I was conversing with the young people at work about our “development objectives.”
(If that phrase sounds like corporate double-speak to you, well then congratulations to you. Nice to be independently wealthy. We working class have salaries based, in part, on our personalities. My personality flaws are part of my work review and my managers get to play amateur therapist on a semi-annual basis to determine what is wrong with me so I can change.)
I find this foreign, but the young co-workers don’t. They accept this, but find it demoralizing, so I was thinking of ways to alleviate their pain. (Works Cooperatively — 5 out of 5.)
It occurred to me that we could all game the system. I could go into my next review and say I struggle with Works Cooperatively, then just sit on my rear until my next review, when my boss will applaud me for my efforts; having noticed many examples of me Working Cooperatively.
I was amusing myself thinking of how to best recommend this to the young people, and thought I should call it the “Briar Patch Strategy.”
Luckily, I caught myself. A quick check on the Internet proved that Kids Today have heard “please don’t throw me into the briar patch,” but they think it means “don’t throw me under the bus.” They don’t know the whole story of the clever rabbit — born and bred in the briar patch — begging that he not be thrown into the thorny place that only he knows how to navigate.
“Don’t throw me into the briar patch” is such great shorthand, much more pithy than “tricking someone into punishing you with something you excel at.” Sadly, it’s from the controversial Uncle Remus stories. I can see how people today think the Uncle Remus stories are racist, and I blame that mainly on the Disney version, Song of the South. I’d never seen any of that movie before five minutes ago, and now that I just looked it up on YouTube, damn, that’s racist.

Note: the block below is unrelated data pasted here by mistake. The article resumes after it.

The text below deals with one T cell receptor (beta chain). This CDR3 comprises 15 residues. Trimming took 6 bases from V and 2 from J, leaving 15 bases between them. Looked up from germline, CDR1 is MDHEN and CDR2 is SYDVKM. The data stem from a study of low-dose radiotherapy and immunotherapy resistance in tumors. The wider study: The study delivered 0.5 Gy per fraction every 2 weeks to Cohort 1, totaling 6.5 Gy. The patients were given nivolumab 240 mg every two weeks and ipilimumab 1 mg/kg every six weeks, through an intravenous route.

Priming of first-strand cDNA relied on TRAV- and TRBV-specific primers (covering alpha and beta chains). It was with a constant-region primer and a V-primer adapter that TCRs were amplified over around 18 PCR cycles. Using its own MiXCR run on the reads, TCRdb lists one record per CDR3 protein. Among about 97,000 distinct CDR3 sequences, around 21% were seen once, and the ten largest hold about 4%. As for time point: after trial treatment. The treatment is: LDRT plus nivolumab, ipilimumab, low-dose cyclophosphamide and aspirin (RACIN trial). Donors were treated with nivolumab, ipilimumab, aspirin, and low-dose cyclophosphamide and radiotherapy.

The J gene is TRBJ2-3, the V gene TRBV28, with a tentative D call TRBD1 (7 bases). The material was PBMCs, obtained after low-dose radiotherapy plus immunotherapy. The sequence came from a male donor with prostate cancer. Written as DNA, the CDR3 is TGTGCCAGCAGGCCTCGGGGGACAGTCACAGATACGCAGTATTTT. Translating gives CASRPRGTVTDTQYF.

I didn’t learn my Uncle Remus lore at the movies, I picked it up in book form. I clearly remember reading the 1880’s stories out loud. Picture my ten-year-old self sitting cross-legged on the carpet in my sunny yellow-wallpapered suburban home, phonetically sounding out:
‘Drown me des ez deep ez you please, Brer Fox,’ sez Brer Rabbit, sezee, ‘but do don’t fling me in dat brier-patch,’ sezee.
(When I realized “sezee” was “says he,” I felt like I had solved the Rosetta Stone. I went out and told my mother. I was an adult before I heard Brer was short for Brother.)
So while the current 30 year olds might not know of the briar patch, here’s a 2006 animated film called The Adventures of Brer Rabbit, which brings the stories back, minus the dialect and the Wise Uncle telling the stories to the white child. I just bought it and watched it just to wash Song of the South out of my head.
The Briar Patch is the climactic scene. So if kids saw it in 2006, maybe in about five years I’ll be able to reference “briar patch” again and young people will know what I mean.